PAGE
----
In Kurmanchal Institute of Degree and Diploma v. MJP Rohilkhan University, (2007) 6 SCC 35, the Hon’ble Supreme Court held while construing the provisions of the UGC Act and the Uttar Pradesh State University Act, 1973 that each University in the country, though recognized by the UGC, must have its own territorial jurisdiction, save and except for Central Universities or those specified in legislative enactments. In that context, the Supreme Court observed as follows:
“The submission of the learned counsel that for the purpose of running a distance education course, extra territorial activities must be carried out may not be entirely correct. It is one thing to say that the University takes recourse to the correspondence courses conferring degrees or diplomas but it would be another thing to say that study centres would be permitted to operate which requires close supervision of the University. In a study centre, teachers are appointed, practical classes are held and all other amenities which are required to be provided for running a full-fledged institution or college are provided. Such an establishment although named as a study centre and despite the fact that the course of study and other study materials are supplied by the University cannot be permitted to be established beyond the territorial jurisdiction of the University”. Akhtar Ali Ansari v. State of U.P., (2016) 1 UPLBEC 669 (FB).
In the case of Vijayalakshmi Rice Mill v. Commercial Tax Officers, Palokal, (2006) 6 SCC 763, a distinction was sought to be drawn between ‘Cess’ and ‘Tax’ in the following terms:
“Hence ordinarily a cess is also a tax, but is a special kind of a tax. Generally tax raises revenue which can be used generally for any purpose by the State. For instance, the Income Tax or Excise or Sales Tax which generate revenue can be utilized by the Union or State Governments for any purpose, e.g. for payment of salary to the members of the armed forces or civil servants, police, etc. or for development programs, etc. However, cess is a tax which generates revenue which is utilized for a specific purpose. For instance, health cess raises revenue which is utilized for health purposes, e.g., building hospitals, giving medicines to the poor etc. Similarly education cess raises revenue which is used for building schools or other educational purposes. Gujarat Ambuja Exports Ltd. v. State of Uttarakhand, (2016) 1 UPLBEC 627.
Where the price at which goods are ordinarily sold by the assessee is different for different places of removal, then each such price shall be deemed to be the normal value thereof. Clause (b)(iii) is very important and makes it clear that a depot, the premises of a consignment agent, or any other place or premises from where the excisable goods are to be sold after their clearance from the factory are all places of removal. What is important to note is that each of these premises is referable only to the manufacturer and not to the buyer of excisable goods. The depot, or the premises of a consignment agent of the manufacturer are obviously places which are referable only to the manufacturer. Even the expression “any other place or premises” refers only to a manufacturer’s place or premises because such place or premises is stated to be where excisable goods “are to be sold”. The place or premises from where excisable goods are to be sold can only be the manufacturer’s premises or premises referable to the manufacturer. CCE v. Ispat Industries Ltd., (2016) 1 SCC 631.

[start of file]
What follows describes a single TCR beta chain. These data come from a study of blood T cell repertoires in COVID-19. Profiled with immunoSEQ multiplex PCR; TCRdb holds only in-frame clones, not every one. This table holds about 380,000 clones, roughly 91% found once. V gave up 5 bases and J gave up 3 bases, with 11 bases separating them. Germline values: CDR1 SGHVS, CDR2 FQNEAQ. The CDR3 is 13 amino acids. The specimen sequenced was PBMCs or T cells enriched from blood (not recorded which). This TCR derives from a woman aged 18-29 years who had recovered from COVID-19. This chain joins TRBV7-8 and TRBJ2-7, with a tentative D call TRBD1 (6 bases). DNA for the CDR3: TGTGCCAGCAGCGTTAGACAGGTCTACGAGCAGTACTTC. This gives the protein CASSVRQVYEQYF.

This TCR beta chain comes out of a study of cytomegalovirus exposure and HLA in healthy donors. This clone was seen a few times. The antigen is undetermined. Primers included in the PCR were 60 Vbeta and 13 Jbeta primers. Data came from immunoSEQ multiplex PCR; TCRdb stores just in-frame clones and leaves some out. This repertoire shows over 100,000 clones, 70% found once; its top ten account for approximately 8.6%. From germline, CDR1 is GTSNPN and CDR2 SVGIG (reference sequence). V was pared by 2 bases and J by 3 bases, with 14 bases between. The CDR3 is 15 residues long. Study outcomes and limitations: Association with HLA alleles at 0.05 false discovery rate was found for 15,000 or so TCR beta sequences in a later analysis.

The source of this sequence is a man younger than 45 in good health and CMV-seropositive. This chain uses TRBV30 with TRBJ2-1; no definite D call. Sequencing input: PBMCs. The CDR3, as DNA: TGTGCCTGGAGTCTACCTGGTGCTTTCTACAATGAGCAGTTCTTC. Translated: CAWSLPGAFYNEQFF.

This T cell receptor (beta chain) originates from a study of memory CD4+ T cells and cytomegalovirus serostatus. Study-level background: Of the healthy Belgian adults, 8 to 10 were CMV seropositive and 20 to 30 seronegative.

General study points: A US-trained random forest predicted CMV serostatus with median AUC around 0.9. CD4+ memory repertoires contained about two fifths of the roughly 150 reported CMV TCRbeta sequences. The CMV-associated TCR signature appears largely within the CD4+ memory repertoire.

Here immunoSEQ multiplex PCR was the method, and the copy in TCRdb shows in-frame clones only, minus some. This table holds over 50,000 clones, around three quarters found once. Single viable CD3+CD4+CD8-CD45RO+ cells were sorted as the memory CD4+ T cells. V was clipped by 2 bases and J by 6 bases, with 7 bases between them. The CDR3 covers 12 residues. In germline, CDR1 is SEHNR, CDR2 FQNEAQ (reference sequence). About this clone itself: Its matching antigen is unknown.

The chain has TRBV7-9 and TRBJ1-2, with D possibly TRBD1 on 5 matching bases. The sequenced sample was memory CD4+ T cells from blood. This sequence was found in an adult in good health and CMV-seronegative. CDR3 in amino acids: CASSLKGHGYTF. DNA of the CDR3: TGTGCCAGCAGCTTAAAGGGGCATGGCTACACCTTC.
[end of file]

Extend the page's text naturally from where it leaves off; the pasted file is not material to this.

The concept of ownership in a landlord-tenant litigation governed by rent control laws has to be distinguished from the one in a title suit. Indeed, ownership is a relative term, the import whereof depends on the context in which it is used. In rent control legislation, the landlord can be said to be the owner if he is entitled in his own legal right, as distinguished from for and on behalf of someone else to evict the tenant and then to retain control, hold and use the premises for himself. What may suffice and hold good as proof of ownership in Landlord-tenant litigation probably may or may not be enough to successfully sustain a claim for ownership in a title suit. Boorugu Mahadev and Sons v. Sirigiri Narasing Rao, (2016) 3 SCC 343.